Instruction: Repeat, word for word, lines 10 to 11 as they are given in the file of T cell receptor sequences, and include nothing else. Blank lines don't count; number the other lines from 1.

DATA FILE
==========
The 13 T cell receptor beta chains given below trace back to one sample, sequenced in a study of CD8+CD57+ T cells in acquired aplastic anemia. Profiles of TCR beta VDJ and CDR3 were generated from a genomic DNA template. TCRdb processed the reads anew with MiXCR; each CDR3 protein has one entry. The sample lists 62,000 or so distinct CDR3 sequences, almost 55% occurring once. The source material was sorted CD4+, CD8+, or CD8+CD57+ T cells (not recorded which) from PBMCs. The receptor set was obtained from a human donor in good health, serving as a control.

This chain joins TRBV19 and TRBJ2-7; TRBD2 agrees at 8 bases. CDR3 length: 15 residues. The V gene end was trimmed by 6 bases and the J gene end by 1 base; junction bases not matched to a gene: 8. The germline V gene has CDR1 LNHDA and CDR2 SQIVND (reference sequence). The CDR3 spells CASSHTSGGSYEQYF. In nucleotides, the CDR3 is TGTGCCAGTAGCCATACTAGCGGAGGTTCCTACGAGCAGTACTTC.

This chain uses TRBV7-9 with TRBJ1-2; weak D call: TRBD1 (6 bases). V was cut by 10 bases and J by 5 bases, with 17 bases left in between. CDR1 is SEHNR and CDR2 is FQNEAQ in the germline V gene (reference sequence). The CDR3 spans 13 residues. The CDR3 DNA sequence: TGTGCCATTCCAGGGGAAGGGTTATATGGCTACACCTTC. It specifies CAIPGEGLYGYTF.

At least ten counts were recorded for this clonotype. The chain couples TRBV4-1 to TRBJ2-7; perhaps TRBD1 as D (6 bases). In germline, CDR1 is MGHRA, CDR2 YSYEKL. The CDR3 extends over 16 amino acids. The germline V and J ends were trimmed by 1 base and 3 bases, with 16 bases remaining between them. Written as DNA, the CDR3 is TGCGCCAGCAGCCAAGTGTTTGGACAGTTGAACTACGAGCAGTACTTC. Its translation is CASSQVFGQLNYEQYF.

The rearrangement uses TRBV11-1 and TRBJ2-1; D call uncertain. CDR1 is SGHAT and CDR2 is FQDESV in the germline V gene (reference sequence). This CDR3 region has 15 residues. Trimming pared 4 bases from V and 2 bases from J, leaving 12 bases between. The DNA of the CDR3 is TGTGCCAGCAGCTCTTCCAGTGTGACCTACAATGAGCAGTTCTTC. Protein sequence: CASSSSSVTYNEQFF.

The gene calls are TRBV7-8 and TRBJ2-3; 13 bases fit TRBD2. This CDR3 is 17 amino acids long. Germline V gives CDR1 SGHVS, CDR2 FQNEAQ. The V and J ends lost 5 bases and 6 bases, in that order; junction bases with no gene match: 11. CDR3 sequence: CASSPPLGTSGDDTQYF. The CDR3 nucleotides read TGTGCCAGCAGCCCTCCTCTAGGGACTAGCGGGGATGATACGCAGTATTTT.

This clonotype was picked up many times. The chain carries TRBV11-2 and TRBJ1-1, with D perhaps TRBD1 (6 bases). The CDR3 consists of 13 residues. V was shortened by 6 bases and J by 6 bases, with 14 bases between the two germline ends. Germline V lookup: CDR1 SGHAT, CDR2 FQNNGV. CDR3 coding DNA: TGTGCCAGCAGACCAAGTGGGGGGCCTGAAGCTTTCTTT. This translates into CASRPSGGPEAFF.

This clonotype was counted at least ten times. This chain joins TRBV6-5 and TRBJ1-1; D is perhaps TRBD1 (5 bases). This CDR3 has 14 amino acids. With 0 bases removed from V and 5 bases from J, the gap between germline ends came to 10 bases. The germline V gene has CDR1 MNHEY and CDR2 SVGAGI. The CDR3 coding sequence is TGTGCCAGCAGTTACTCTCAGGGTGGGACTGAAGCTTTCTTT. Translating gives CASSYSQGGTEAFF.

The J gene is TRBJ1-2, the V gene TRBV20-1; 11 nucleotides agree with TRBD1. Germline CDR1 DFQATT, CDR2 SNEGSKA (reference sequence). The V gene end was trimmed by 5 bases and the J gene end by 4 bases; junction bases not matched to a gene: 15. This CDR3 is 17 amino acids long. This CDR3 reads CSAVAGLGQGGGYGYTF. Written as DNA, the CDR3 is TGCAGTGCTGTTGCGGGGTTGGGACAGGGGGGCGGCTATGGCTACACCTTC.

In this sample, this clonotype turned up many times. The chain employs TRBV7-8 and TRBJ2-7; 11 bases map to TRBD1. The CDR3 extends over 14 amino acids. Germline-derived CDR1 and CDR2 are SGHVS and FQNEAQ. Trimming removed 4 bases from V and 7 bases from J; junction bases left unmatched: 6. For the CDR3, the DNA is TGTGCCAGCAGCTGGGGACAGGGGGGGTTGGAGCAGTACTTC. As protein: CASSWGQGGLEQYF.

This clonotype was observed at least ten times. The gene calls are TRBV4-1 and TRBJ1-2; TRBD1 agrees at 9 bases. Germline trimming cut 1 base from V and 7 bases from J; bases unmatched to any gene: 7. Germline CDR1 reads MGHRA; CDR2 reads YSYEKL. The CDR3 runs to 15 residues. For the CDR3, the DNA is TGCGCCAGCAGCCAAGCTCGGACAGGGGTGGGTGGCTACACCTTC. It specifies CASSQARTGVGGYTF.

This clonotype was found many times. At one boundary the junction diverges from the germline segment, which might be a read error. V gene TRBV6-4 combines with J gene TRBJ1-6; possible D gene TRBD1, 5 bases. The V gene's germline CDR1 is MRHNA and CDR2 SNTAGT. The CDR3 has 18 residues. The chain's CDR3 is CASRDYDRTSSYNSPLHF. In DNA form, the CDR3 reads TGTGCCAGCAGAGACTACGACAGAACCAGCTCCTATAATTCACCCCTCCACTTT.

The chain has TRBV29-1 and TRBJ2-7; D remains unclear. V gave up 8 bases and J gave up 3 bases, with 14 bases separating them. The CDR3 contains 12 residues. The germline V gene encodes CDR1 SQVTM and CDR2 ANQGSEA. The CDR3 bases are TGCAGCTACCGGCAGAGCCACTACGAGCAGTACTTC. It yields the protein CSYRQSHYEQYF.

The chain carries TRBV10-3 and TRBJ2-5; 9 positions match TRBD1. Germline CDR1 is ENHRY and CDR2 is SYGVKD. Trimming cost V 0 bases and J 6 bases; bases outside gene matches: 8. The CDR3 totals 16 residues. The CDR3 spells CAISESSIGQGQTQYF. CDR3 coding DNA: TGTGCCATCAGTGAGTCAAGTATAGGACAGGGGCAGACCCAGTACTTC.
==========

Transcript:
In this sample, this clonotype turned up many times. The chain employs TRBV7-8 and TRBJ2-7; 11 bases map to TRBD1. The CDR3 extends over 14 amino acids. Germline-derived CDR1 and CDR2 are SGHVS and FQNEAQ. Trimming removed 4 bases from V and 7 bases from J; junction bases left unmatched: 6. For the CDR3, the DNA is TGTGCCAGCAGCTGGGGACAGGGGGGGTTGGAGCAGTACTTC. As protein: CASSWGQGGLEQYF.

This clonotype was observed at least ten times. The gene calls are TRBV4-1 and TRBJ1-2; TRBD1 agrees at 9 bases. Germline trimming cut 1 base from V and 7 bases from J; bases unmatched to any gene: 7. Germline CDR1 reads MGHRA; CDR2 reads YSYEKL. The CDR3 runs to 15 residues. For the CDR3, the DNA is TGCGCCAGCAGCCAAGCTCGGACAGGGGTGGGTGGCTACACCTTC. It specifies CASSQARTGVGGYTF.